A rare and beautiful Trinidad moment is happening in three New York City galleries. It started on Wednesday night when Chris Ofili opened with his brave and profound new work at David Zwirner on 19th Street. The next night brought Peter Doig’s tour de force new paintings and drawings uptown at Michael Werner Gallery—whose rooms were once home to Leo Castelli’s iconic stable of artists. And Saturday night, Cape Town–born Lisa Brice made her Manhattan debut (and her first show in the United States in nearly 30 years) at Salon 94 Bowery. Her edgy, figurative canvases sizzle with bold women in various stages of undress, and black cats whose hisses resound through her confident paint strokes. When the shows opened, Ofili, Doig, and Brice were surprised to find they had all made work in homage to the charismatic Trinidadian poet-cum-artist Embah, who passed away two years ago.
Brice met Ofili and Doig (who had lived in Trinidad for five years as a child) back in 2000, when all three were on a residency program located in a former Port of Spain rum factory. Since then, they’ve all ended up making Trinidad home in one way or another. The island enchanted them with its racial tolerance, fabulous music, ebulliently independent people, and world-renowned carnival. On that first residency, they also met Embah, who, like Trinidad itself, was a big presence that continues to occupy their hearts and minds. Born in 1937, his idiosyncratic work includes carved wooden sculptures of imaginary creatures and carnival figures, one of them a man dressed as a bat, and vividly colored paintings in a variety of media. His work, coupled with his highly original conversation, mesmerized the three residents.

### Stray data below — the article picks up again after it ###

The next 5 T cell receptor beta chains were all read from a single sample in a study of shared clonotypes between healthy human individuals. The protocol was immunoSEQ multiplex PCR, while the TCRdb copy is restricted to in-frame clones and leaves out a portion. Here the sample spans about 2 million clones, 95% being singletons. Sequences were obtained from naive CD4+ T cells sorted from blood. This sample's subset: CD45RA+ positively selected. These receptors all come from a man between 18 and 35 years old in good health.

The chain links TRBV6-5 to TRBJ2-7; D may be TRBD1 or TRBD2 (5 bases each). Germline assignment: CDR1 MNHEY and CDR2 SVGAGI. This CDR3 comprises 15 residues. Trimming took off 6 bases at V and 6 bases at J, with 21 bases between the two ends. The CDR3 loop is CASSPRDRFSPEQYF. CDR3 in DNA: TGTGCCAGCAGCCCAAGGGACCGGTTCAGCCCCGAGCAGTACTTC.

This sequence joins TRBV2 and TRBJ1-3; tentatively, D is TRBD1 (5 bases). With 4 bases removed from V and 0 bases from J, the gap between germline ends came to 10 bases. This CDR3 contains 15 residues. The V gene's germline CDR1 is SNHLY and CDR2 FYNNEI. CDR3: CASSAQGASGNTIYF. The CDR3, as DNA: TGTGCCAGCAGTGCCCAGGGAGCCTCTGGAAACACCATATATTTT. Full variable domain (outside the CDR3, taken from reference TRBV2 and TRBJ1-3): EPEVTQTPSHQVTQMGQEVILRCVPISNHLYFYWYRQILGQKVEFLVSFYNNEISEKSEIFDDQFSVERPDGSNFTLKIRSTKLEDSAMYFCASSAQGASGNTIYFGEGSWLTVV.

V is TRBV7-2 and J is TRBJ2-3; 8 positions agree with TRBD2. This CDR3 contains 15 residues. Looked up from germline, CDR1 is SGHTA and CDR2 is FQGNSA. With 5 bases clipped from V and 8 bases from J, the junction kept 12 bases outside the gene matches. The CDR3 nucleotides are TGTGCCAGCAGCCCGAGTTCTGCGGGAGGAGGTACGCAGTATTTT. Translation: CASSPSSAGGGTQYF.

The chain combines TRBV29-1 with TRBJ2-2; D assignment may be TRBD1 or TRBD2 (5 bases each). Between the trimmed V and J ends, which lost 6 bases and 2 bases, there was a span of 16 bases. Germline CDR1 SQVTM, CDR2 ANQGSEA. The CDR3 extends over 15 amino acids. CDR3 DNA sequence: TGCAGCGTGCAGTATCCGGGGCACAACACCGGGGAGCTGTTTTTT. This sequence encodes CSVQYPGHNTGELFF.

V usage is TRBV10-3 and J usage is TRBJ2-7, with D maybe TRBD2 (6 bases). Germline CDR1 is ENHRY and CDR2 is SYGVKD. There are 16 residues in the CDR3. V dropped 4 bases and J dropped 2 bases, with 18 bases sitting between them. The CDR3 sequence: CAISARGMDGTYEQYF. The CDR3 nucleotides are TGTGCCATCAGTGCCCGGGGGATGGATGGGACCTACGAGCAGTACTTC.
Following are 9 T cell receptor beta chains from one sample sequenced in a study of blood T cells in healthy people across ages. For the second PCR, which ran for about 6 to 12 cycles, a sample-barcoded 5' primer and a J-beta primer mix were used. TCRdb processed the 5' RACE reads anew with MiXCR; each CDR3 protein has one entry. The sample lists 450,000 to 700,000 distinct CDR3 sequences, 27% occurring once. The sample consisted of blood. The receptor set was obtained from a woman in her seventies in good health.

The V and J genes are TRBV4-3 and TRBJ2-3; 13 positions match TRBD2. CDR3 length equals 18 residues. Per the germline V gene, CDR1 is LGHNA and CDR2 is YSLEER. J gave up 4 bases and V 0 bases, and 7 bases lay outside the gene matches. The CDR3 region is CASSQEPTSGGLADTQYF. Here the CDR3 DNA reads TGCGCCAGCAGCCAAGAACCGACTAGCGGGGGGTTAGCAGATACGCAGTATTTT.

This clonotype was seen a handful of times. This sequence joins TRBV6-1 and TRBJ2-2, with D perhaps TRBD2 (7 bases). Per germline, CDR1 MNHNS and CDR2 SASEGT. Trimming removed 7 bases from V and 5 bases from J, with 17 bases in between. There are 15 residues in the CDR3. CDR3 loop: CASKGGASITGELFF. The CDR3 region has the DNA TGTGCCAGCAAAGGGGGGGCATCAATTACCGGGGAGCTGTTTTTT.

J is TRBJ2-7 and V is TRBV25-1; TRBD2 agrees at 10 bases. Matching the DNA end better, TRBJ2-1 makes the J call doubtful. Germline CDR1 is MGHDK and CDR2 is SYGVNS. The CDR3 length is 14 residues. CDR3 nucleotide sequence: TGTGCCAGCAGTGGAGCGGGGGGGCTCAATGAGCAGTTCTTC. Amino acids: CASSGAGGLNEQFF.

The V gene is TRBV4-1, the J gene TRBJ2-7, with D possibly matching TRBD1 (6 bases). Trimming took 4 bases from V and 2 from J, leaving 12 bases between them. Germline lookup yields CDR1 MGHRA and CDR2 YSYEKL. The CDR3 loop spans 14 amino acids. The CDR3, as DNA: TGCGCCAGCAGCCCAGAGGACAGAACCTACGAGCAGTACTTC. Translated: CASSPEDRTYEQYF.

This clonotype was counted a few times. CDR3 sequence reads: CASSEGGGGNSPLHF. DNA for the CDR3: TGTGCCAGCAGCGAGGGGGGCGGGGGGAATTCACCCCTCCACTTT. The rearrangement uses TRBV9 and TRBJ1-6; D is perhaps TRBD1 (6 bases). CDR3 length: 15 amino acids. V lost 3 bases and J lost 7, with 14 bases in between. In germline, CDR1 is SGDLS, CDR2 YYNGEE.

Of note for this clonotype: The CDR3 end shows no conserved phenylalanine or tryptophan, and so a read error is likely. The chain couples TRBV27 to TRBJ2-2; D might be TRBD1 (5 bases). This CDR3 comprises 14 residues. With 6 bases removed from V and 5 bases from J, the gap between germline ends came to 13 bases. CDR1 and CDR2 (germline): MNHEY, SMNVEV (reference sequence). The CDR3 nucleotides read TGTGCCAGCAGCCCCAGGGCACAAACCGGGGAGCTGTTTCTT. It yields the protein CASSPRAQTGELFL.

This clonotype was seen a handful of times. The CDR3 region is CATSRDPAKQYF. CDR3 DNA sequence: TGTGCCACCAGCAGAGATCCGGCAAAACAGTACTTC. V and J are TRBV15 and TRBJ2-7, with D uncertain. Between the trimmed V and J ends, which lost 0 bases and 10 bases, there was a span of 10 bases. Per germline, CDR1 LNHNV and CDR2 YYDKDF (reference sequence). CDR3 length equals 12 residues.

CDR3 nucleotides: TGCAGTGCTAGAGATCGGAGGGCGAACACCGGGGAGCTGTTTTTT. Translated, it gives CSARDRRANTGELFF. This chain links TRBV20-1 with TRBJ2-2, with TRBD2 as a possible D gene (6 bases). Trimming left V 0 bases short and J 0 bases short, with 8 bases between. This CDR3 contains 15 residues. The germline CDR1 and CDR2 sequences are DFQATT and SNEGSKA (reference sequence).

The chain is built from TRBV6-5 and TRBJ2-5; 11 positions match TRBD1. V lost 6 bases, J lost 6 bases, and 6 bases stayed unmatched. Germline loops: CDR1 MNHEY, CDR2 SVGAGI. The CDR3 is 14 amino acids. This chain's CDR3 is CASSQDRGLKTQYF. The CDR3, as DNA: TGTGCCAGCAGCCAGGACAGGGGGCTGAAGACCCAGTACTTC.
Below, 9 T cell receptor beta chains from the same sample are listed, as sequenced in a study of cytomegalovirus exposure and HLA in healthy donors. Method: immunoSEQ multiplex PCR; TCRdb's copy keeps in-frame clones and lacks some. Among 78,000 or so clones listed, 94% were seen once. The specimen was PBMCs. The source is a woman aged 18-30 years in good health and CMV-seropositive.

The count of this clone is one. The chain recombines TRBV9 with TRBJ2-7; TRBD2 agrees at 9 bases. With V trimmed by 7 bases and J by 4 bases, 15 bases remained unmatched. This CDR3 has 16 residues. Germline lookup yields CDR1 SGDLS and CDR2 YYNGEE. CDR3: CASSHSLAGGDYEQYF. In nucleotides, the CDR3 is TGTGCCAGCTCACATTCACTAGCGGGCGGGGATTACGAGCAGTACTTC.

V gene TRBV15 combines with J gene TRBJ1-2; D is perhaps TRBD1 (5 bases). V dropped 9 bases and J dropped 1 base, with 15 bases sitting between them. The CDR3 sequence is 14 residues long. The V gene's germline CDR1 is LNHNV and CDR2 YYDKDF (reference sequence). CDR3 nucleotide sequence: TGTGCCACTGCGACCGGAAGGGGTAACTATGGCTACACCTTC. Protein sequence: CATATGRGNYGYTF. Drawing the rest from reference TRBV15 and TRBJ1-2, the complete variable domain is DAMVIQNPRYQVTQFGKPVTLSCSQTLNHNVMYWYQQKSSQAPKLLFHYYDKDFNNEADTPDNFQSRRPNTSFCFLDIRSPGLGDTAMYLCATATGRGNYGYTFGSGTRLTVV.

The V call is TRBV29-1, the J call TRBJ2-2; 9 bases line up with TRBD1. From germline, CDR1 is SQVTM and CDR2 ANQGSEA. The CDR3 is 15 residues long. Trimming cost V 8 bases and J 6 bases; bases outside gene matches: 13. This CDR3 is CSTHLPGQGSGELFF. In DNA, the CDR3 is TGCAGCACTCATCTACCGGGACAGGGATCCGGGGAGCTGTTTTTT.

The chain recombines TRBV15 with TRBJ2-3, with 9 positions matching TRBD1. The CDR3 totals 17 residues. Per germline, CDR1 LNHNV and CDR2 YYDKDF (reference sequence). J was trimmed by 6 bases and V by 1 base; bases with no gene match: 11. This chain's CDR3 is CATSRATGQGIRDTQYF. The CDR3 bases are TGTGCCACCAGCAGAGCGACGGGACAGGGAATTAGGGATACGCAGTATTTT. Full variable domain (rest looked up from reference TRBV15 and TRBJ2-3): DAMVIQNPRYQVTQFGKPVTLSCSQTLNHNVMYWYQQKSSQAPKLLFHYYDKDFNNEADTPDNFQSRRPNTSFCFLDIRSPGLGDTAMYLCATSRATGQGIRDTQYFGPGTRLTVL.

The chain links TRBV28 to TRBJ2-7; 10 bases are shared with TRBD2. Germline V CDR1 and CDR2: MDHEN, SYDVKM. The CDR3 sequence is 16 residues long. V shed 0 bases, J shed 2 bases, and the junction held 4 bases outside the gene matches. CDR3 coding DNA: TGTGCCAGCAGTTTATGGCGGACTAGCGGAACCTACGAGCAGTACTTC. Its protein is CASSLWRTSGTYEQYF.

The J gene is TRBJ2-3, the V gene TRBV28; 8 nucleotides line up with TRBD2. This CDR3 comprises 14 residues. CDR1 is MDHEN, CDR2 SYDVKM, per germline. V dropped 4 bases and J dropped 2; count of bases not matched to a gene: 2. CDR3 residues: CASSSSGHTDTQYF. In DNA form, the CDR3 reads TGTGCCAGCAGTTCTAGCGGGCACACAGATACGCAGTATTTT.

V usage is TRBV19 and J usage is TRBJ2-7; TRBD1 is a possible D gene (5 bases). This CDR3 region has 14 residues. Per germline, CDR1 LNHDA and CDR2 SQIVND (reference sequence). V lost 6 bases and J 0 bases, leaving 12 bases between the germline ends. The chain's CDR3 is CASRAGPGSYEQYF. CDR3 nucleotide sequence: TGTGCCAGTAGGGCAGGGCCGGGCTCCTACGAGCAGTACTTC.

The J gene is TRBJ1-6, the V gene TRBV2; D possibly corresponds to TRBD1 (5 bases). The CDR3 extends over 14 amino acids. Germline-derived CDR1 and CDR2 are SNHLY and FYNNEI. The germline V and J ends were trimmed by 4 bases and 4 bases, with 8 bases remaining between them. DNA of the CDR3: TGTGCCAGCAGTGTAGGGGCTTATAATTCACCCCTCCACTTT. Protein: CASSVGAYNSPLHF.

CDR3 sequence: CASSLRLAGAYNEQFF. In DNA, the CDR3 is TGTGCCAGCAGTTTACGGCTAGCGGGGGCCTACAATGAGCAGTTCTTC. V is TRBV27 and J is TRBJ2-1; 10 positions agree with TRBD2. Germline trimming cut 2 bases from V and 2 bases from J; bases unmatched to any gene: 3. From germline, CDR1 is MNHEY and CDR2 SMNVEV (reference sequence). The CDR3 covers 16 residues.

Each artist told me the timing of the shows was not planned, and none had any idea the others were making work about Embah. “His work has shaman-like qualities, as if it has evolved from a spirit world,” Doig, who worked in the same studio as Embah for 14 years, told me. “He often joked that he would teach me these [qualities], and on occasion he would cast an aside saying that I was getting closer.” The first image you see as you enter Doig’s show is a vivid, dreamlike oil on paper portrait of him, a magisterial full figure, curiously in a white cowboy hat, strumming a cuatro (a four-string guitar). Its title is just as dreamlike but also wise: I do not sing because I am happy. I sing the song because it is about happiness. Embah. Doig’s other portrait of him is Embah in Paris, based on a photograph Doig took of him on his first trip there. He’s still playing his cuatro, but there’s nothing Parisian about it: The background features a tree typical of the Trinidadian landscape.
Everyone called him Embah—an Indonesian word that means grandpa. His real name, Emheyo Bahabba, was somehow lost in translation. “He loved conversation, and he had wisdom,” Brice told me as she was rushing to her opening. “One piece of advice he gave me was, ‘Invade your own privacy.’ He would come up with lines like that. He was a much-loved friend and mentor, generously sharing his profound wisdom, guidance, music, dance, and infectious laughter with me and everyone who knew him.” Brice’s No Bare Back, After Embah, an eight-foot-tall oil painting laced with Trinidadian imagery, comes directly from Brice and Embah’s many conversations in a bar across the street from their studios, though the barebacked female comes from a photograph of Nicki Minaj. This painting evolved from two large drawings, Midday Drinking Den and After Embah I and II, both also in the show.